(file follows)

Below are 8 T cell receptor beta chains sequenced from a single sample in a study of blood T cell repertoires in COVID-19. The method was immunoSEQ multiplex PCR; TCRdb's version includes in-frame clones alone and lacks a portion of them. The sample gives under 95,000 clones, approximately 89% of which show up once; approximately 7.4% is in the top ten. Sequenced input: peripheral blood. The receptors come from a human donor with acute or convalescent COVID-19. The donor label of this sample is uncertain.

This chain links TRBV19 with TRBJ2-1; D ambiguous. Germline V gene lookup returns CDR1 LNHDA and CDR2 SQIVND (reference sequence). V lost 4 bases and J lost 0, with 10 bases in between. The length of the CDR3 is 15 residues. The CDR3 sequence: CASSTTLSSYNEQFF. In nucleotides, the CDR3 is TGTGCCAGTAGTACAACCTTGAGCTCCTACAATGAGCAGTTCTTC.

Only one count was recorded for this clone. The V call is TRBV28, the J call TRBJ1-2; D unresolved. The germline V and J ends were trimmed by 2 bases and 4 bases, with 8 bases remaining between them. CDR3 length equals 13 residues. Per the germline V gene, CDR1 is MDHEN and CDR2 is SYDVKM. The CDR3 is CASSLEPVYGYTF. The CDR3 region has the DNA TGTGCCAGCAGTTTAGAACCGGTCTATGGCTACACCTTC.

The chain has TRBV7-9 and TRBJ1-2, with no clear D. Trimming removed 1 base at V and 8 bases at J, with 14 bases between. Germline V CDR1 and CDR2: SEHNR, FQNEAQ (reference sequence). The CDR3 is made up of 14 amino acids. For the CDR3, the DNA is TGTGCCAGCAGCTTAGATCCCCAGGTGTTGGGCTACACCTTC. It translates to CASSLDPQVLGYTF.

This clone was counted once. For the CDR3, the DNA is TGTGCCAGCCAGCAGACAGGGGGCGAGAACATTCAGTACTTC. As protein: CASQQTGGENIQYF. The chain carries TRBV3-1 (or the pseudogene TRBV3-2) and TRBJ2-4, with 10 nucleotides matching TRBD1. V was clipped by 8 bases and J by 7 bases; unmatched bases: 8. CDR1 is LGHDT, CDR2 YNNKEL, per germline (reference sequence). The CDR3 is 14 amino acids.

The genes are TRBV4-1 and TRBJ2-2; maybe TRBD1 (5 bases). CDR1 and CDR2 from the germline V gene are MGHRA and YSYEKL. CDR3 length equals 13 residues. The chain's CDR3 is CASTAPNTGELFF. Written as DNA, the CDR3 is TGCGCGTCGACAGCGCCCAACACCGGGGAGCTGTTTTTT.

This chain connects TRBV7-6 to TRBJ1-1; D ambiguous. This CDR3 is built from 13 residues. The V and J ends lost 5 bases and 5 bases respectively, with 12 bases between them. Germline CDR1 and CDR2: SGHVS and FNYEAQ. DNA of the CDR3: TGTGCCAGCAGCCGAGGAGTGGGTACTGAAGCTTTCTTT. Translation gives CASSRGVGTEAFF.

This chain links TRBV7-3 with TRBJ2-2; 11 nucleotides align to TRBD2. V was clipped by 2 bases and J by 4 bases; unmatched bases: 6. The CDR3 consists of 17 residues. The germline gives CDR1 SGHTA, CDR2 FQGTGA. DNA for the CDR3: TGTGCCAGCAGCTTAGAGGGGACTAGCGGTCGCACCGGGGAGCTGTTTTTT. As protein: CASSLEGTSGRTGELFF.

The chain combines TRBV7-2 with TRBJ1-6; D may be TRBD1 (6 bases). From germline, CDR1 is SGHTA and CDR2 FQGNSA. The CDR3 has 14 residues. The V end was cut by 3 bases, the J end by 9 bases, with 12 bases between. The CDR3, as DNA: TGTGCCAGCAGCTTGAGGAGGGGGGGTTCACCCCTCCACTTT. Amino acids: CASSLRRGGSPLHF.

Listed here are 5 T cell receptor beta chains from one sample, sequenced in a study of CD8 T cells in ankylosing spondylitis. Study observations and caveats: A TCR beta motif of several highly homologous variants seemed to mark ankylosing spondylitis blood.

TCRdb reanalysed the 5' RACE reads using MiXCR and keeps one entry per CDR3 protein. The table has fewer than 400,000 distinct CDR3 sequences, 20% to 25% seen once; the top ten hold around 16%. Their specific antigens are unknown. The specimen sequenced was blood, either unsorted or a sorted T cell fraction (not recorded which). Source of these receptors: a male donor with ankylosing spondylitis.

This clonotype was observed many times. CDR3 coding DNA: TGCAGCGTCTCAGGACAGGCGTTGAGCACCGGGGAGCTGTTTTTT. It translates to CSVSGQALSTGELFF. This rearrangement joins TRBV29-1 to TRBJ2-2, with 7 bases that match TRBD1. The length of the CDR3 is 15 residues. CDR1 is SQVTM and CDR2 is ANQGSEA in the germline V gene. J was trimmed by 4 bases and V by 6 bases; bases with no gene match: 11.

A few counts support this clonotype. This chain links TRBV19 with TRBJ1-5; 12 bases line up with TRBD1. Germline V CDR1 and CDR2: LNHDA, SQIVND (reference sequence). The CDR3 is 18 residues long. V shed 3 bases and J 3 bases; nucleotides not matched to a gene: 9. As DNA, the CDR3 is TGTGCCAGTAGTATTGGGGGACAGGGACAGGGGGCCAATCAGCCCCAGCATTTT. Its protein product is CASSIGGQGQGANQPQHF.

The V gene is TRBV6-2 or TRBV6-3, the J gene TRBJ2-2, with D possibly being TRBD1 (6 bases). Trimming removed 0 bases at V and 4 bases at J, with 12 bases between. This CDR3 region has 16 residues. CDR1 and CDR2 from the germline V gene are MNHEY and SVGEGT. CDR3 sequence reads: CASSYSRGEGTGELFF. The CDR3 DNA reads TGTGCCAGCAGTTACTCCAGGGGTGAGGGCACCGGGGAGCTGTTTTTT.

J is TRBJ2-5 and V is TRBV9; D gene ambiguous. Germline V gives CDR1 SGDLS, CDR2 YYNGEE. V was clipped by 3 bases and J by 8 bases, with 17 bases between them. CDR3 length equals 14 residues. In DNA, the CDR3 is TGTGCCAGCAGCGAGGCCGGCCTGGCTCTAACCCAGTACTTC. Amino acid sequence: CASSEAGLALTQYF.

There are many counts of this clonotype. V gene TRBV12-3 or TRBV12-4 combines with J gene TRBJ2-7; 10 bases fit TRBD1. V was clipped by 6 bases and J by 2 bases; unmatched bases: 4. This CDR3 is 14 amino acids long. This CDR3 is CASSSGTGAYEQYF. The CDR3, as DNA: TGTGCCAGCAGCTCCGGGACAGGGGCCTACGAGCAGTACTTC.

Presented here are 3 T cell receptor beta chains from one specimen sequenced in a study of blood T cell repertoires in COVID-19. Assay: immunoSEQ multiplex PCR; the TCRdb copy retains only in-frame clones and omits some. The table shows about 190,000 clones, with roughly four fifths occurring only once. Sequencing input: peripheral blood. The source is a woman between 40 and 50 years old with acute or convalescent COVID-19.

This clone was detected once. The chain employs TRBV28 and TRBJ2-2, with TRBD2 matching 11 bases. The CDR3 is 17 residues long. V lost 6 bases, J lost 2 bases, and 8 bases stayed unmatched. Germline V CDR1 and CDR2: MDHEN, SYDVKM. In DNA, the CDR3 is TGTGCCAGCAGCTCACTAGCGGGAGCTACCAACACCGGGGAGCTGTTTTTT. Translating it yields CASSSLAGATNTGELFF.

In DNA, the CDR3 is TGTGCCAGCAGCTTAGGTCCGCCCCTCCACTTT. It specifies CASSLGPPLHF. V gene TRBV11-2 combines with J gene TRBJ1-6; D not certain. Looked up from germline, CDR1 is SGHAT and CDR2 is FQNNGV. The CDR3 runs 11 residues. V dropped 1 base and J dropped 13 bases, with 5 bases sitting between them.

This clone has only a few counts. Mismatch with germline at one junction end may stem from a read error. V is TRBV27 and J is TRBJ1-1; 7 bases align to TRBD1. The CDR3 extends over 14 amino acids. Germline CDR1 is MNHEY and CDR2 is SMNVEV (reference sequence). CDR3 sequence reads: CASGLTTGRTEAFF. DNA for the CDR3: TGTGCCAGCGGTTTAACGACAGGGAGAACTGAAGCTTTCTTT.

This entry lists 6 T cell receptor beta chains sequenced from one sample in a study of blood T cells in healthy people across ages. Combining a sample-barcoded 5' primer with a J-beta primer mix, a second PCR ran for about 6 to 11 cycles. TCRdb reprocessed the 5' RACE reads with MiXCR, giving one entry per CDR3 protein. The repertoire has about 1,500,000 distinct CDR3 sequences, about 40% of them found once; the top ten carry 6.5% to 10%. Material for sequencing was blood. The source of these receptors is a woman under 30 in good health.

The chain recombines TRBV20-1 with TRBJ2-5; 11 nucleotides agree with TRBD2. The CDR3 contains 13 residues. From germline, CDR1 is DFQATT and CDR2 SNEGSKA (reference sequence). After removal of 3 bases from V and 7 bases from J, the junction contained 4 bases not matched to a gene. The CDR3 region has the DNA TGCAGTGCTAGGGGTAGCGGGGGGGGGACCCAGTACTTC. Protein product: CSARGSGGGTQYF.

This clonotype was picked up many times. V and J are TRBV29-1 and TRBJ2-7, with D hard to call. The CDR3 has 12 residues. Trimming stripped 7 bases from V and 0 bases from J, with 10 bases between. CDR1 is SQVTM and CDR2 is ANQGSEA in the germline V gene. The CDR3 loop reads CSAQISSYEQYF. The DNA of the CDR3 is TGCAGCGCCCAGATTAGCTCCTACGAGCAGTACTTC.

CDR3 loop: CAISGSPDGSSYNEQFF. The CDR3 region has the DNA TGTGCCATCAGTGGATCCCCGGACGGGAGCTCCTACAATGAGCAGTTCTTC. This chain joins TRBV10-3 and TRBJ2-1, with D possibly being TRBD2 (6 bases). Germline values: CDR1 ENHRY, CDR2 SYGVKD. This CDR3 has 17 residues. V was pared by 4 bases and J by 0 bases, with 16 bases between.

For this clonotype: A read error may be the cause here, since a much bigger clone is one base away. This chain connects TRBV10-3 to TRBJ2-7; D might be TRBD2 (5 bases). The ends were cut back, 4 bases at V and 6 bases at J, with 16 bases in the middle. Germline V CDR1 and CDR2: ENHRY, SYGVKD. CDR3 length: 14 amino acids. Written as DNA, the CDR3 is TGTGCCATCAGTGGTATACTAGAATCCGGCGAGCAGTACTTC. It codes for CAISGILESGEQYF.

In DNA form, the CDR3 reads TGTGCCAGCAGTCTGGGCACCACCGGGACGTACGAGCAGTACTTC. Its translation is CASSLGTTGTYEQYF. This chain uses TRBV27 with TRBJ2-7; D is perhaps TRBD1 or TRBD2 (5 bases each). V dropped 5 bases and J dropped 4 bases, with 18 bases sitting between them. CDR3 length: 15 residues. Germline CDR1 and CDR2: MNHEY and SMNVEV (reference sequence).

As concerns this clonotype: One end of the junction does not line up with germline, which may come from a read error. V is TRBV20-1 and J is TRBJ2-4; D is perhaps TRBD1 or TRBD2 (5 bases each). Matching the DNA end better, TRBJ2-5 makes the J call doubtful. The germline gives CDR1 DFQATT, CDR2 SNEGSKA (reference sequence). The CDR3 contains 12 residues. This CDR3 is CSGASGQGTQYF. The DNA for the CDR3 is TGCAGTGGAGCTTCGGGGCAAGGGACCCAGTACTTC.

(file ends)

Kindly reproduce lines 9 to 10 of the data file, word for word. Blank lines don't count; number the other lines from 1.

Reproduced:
The chain combines TRBV7-2 with TRBJ1-6; D may be TRBD1 (6 bases). From germline, CDR1 is SGHTA and CDR2 FQGNSA. The CDR3 has 14 residues. The V end was cut by 3 bases, the J end by 9 bases, with 12 bases between. The CDR3, as DNA: TGTGCCAGCAGCTTGAGGAGGGGGGGTTCACCCCTCCACTTT. Amino acids: CASSLRRGGSPLHF.

Listed here are 5 T cell receptor beta chains from one sample, sequenced in a study of CD8 T cells in ankylosing spondylitis. Study observations and caveats: A TCR beta motif of several highly homologous variants seemed to mark ankylosing spondylitis blood.